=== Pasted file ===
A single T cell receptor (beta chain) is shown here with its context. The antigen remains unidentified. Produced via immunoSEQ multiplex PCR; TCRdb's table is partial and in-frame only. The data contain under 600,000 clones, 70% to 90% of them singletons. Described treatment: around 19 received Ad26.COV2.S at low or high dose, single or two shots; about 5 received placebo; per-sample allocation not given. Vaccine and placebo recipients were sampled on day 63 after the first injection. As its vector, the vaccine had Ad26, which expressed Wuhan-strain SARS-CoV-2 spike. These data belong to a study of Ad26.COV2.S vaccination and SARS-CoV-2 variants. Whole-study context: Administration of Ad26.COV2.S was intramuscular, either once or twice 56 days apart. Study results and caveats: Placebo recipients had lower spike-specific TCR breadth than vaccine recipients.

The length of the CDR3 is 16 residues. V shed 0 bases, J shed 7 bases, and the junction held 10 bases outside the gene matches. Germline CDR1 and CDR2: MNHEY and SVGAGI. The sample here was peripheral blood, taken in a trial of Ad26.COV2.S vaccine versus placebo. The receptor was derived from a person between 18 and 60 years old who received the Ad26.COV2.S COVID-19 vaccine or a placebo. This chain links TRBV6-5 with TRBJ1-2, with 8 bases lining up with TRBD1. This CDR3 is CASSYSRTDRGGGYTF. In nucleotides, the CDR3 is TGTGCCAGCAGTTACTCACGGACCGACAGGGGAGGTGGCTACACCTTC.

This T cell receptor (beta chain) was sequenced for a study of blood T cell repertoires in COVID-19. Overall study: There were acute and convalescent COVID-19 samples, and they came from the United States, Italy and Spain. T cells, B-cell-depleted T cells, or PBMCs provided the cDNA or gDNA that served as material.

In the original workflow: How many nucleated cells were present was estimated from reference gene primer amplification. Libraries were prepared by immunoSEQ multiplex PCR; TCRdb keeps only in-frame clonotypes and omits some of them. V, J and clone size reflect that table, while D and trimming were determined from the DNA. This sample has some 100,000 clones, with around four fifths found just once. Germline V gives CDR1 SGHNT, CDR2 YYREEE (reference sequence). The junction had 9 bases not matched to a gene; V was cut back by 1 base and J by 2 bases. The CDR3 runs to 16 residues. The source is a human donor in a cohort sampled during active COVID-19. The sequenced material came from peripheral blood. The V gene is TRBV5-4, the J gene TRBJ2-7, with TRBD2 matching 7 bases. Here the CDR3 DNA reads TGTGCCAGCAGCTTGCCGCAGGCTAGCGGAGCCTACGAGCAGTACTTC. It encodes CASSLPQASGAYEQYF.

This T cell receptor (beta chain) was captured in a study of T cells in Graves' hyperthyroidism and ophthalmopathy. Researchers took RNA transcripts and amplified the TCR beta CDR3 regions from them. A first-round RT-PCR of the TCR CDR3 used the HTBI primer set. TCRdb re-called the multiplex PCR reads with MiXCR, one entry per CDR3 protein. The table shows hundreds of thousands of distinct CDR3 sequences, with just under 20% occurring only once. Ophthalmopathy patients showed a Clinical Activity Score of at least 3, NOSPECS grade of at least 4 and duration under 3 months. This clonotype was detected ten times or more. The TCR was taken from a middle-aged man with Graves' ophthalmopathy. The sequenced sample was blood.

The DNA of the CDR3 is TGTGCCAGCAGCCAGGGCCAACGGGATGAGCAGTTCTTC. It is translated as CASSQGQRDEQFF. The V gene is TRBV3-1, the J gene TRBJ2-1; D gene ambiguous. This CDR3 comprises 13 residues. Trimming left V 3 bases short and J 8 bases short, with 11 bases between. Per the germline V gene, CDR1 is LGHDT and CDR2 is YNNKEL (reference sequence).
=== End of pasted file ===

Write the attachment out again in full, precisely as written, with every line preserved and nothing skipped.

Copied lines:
A single T cell receptor (beta chain) is shown here with its context. The antigen remains unidentified. Produced via immunoSEQ multiplex PCR; TCRdb's table is partial and in-frame only. The data contain under 600,000 clones, 70% to 90% of them singletons. Described treatment: around 19 received Ad26.COV2.S at low or high dose, single or two shots; about 5 received placebo; per-sample allocation not given. Vaccine and placebo recipients were sampled on day 63 after the first injection. As its vector, the vaccine had Ad26, which expressed Wuhan-strain SARS-CoV-2 spike. These data belong to a study of Ad26.COV2.S vaccination and SARS-CoV-2 variants. Whole-study context: Administration of Ad26.COV2.S was intramuscular, either once or twice 56 days apart. Study results and caveats: Placebo recipients had lower spike-specific TCR breadth than vaccine recipients.

The length of the CDR3 is 16 residues. V shed 0 bases, J shed 7 bases, and the junction held 10 bases outside the gene matches. Germline CDR1 and CDR2: MNHEY and SVGAGI. The sample here was peripheral blood, taken in a trial of Ad26.COV2.S vaccine versus placebo. The receptor was derived from a person between 18 and 60 years old who received the Ad26.COV2.S COVID-19 vaccine or a placebo. This chain links TRBV6-5 with TRBJ1-2, with 8 bases lining up with TRBD1. This CDR3 is CASSYSRTDRGGGYTF. In nucleotides, the CDR3 is TGTGCCAGCAGTTACTCACGGACCGACAGGGGAGGTGGCTACACCTTC.

This T cell receptor (beta chain) was sequenced for a study of blood T cell repertoires in COVID-19. Overall study: There were acute and convalescent COVID-19 samples, and they came from the United States, Italy and Spain. T cells, B-cell-depleted T cells, or PBMCs provided the cDNA or gDNA that served as material.

In the original workflow: How many nucleated cells were present was estimated from reference gene primer amplification. Libraries were prepared by immunoSEQ multiplex PCR; TCRdb keeps only in-frame clonotypes and omits some of them. V, J and clone size reflect that table, while D and trimming were determined from the DNA. This sample has some 100,000 clones, with around four fifths found just once. Germline V gives CDR1 SGHNT, CDR2 YYREEE (reference sequence). The junction had 9 bases not matched to a gene; V was cut back by 1 base and J by 2 bases. The CDR3 runs to 16 residues. The source is a human donor in a cohort sampled during active COVID-19. The sequenced material came from peripheral blood. The V gene is TRBV5-4, the J gene TRBJ2-7, with TRBD2 matching 7 bases. Here the CDR3 DNA reads TGTGCCAGCAGCTTGCCGCAGGCTAGCGGAGCCTACGAGCAGTACTTC. It encodes CASSLPQASGAYEQYF.

This T cell receptor (beta chain) was captured in a study of T cells in Graves' hyperthyroidism and ophthalmopathy. Researchers took RNA transcripts and amplified the TCR beta CDR3 regions from them. A first-round RT-PCR of the TCR CDR3 used the HTBI primer set. TCRdb re-called the multiplex PCR reads with MiXCR, one entry per CDR3 protein. The table shows hundreds of thousands of distinct CDR3 sequences, with just under 20% occurring only once. Ophthalmopathy patients showed a Clinical Activity Score of at least 3, NOSPECS grade of at least 4 and duration under 3 months. This clonotype was detected ten times or more. The TCR was taken from a middle-aged man with Graves' ophthalmopathy. The sequenced sample was blood.

The DNA of the CDR3 is TGTGCCAGCAGCCAGGGCCAACGGGATGAGCAGTTCTTC. It is translated as CASSQGQRDEQFF. The V gene is TRBV3-1, the J gene TRBJ2-1; D gene ambiguous. This CDR3 comprises 13 residues. Trimming left V 3 bases short and J 8 bases short, with 11 bases between. Per the germline V gene, CDR1 is LGHDT and CDR2 is YNNKEL (reference sequence).